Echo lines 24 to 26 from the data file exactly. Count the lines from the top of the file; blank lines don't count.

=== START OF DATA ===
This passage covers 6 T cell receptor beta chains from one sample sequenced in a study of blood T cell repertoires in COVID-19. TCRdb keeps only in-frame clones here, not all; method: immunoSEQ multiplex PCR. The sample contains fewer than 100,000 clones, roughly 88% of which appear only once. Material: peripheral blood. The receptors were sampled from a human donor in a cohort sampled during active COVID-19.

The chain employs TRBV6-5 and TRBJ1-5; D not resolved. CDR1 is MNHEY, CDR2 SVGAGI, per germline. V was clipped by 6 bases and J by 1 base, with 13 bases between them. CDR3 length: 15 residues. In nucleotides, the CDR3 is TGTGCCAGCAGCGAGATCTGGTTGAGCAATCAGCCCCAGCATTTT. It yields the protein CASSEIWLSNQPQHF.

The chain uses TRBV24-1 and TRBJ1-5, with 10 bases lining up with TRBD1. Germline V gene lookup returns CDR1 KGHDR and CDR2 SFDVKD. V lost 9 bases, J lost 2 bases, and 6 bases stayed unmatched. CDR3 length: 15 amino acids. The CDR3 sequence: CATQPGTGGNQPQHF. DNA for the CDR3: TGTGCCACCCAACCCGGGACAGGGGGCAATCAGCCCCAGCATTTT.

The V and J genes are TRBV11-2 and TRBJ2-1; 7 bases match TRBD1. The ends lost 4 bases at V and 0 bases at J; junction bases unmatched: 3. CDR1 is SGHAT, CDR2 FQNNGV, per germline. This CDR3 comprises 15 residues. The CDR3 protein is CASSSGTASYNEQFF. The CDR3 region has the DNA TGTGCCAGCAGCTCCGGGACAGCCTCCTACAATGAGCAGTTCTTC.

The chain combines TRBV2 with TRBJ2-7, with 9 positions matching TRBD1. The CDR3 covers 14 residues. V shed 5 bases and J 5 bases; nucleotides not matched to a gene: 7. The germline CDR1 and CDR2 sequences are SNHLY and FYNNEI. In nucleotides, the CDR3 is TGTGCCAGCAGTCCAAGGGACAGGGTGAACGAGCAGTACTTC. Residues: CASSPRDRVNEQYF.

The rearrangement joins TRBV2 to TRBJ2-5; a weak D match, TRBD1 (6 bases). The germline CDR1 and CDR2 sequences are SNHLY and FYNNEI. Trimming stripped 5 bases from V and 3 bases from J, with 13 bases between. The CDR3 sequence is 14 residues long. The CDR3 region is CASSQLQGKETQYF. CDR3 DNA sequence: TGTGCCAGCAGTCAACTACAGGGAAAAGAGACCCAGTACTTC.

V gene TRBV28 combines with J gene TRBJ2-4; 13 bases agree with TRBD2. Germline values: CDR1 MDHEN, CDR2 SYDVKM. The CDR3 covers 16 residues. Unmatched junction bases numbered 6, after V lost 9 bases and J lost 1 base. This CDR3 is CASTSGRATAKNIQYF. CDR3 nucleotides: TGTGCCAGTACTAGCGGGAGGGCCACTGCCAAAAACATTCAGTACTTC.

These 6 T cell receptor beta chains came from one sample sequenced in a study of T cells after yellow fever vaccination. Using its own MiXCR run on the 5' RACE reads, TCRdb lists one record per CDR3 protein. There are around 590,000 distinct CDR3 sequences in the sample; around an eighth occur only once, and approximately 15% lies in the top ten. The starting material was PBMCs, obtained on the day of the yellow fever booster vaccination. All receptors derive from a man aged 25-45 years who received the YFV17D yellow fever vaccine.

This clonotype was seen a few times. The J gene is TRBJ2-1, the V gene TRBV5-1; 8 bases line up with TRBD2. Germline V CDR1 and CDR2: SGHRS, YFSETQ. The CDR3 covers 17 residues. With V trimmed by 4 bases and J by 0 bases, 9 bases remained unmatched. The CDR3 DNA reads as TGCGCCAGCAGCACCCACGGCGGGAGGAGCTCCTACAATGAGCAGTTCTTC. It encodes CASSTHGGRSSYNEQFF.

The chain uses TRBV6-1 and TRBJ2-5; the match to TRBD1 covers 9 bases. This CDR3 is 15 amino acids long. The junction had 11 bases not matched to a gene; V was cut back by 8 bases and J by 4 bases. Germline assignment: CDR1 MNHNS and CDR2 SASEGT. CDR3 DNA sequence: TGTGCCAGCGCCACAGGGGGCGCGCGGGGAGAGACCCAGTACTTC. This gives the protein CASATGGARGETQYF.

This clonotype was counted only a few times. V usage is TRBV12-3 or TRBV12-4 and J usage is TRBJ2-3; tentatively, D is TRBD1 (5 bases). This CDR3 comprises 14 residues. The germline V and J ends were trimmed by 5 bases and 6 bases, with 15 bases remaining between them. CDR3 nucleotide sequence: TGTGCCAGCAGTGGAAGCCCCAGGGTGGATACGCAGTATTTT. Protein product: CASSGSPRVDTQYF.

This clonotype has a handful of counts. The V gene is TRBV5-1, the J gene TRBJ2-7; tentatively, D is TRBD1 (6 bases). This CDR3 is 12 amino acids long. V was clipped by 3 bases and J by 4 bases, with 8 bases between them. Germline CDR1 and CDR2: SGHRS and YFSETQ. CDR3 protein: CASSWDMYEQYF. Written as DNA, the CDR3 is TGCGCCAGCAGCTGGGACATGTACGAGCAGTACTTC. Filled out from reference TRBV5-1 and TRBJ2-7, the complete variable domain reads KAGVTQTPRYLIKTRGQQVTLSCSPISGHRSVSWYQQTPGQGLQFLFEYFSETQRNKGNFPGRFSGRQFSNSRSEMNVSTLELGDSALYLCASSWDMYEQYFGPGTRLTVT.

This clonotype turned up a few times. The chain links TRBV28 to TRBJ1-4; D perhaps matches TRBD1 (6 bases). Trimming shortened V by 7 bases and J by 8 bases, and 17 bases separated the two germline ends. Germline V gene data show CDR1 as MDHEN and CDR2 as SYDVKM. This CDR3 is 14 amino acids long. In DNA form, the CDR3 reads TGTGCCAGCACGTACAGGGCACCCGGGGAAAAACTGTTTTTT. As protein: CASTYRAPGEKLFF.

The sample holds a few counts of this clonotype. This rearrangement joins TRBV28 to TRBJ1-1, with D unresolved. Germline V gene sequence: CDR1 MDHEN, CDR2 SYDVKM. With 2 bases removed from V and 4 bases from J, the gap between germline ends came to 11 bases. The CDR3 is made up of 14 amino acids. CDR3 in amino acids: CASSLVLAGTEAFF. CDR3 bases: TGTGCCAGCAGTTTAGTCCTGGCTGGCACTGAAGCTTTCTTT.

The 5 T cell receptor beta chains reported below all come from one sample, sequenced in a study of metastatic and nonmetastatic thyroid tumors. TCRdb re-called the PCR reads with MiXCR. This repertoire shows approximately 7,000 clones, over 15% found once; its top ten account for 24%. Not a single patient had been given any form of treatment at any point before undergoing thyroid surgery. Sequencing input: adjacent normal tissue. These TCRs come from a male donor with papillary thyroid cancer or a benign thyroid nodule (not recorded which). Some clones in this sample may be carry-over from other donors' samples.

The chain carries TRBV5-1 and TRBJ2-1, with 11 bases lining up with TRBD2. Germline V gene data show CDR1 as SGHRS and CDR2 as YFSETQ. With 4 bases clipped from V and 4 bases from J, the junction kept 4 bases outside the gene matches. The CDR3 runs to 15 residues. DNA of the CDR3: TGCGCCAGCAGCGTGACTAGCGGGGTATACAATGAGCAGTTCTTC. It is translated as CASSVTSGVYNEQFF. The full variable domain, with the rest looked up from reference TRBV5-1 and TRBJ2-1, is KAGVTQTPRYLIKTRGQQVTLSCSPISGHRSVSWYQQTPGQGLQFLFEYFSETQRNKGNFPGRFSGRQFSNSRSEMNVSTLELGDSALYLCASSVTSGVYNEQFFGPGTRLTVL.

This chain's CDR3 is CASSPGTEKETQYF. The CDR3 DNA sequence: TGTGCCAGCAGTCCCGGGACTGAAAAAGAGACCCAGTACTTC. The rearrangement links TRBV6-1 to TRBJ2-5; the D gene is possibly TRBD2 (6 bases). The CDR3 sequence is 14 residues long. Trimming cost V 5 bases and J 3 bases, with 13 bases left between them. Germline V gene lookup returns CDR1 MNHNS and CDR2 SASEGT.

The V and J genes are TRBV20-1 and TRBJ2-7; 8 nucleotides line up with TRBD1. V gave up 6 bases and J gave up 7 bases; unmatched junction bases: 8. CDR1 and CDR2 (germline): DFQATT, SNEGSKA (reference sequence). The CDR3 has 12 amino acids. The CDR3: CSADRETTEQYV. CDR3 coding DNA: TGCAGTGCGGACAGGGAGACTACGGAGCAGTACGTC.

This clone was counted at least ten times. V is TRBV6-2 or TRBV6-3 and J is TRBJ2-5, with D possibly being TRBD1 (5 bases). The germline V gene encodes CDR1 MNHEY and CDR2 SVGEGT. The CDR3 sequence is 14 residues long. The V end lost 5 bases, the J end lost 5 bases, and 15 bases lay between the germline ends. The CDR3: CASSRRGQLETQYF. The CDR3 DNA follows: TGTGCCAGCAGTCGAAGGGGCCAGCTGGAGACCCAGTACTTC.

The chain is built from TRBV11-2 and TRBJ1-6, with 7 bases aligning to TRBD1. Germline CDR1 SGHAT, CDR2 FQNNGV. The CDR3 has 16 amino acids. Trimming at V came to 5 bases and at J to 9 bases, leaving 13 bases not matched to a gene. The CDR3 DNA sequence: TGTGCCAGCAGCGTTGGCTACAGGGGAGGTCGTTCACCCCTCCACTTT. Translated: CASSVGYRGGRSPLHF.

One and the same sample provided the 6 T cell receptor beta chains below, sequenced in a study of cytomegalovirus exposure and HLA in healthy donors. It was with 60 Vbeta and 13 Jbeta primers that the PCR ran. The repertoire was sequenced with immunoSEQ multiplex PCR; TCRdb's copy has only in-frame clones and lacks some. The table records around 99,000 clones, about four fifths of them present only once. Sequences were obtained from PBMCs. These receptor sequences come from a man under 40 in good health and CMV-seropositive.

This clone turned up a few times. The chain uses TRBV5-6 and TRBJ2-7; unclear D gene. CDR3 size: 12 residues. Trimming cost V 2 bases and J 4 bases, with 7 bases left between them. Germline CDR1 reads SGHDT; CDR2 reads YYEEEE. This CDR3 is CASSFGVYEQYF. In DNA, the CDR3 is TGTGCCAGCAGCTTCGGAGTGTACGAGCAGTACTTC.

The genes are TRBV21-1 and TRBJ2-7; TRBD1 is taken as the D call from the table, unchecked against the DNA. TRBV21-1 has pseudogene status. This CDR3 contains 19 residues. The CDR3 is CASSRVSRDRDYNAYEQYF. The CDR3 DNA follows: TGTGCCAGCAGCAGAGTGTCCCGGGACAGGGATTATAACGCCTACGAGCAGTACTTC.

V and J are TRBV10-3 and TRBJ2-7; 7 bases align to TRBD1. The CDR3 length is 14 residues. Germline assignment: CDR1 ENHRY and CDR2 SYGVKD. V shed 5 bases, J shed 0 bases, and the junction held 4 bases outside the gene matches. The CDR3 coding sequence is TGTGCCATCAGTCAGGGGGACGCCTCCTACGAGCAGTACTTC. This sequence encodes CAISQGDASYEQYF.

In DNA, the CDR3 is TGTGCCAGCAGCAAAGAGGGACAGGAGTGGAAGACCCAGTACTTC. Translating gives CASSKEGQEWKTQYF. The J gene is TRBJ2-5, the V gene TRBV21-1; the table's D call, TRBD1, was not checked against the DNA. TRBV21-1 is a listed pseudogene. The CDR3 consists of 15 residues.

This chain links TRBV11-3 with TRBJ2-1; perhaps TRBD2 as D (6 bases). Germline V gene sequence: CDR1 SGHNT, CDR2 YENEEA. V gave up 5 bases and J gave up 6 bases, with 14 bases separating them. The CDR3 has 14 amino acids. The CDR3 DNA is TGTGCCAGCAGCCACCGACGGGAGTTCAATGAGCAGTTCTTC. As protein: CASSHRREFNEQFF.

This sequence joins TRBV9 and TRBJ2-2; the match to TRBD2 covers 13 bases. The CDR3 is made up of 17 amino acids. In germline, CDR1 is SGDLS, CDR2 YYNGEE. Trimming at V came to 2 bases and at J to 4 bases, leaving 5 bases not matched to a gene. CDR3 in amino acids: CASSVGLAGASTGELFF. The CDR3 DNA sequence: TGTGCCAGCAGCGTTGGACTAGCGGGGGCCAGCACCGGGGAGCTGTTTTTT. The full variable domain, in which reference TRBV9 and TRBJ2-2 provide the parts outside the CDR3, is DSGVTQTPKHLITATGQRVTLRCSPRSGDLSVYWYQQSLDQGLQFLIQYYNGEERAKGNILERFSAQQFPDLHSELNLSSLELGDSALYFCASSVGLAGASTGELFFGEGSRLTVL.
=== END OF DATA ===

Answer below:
V and J are TRBV10-3 and TRBJ2-7; 7 bases align to TRBD1. The CDR3 length is 14 residues. Germline assignment: CDR1 ENHRY and CDR2 SYGVKD. V shed 5 bases, J shed 0 bases, and the junction held 4 bases outside the gene matches. The CDR3 coding sequence is TGTGCCATCAGTCAGGGGGACGCCTCCTACGAGCAGTACTTC. This sequence encodes CAISQGDASYEQYF.

In DNA, the CDR3 is TGTGCCAGCAGCAAAGAGGGACAGGAGTGGAAGACCCAGTACTTC. Translating gives CASSKEGQEWKTQYF. The J gene is TRBJ2-5, the V gene TRBV21-1; the table's D call, TRBD1, was not checked against the DNA. TRBV21-1 is a listed pseudogene. The CDR3 consists of 15 residues.

This chain links TRBV11-3 with TRBJ2-1; perhaps TRBD2 as D (6 bases). Germline V gene sequence: CDR1 SGHNT, CDR2 YENEEA. V gave up 5 bases and J gave up 6 bases, with 14 bases separating them. The CDR3 has 14 amino acids. The CDR3 DNA is TGTGCCAGCAGCCACCGACGGGAGTTCAATGAGCAGTTCTTC. As protein: CASSHRREFNEQFF.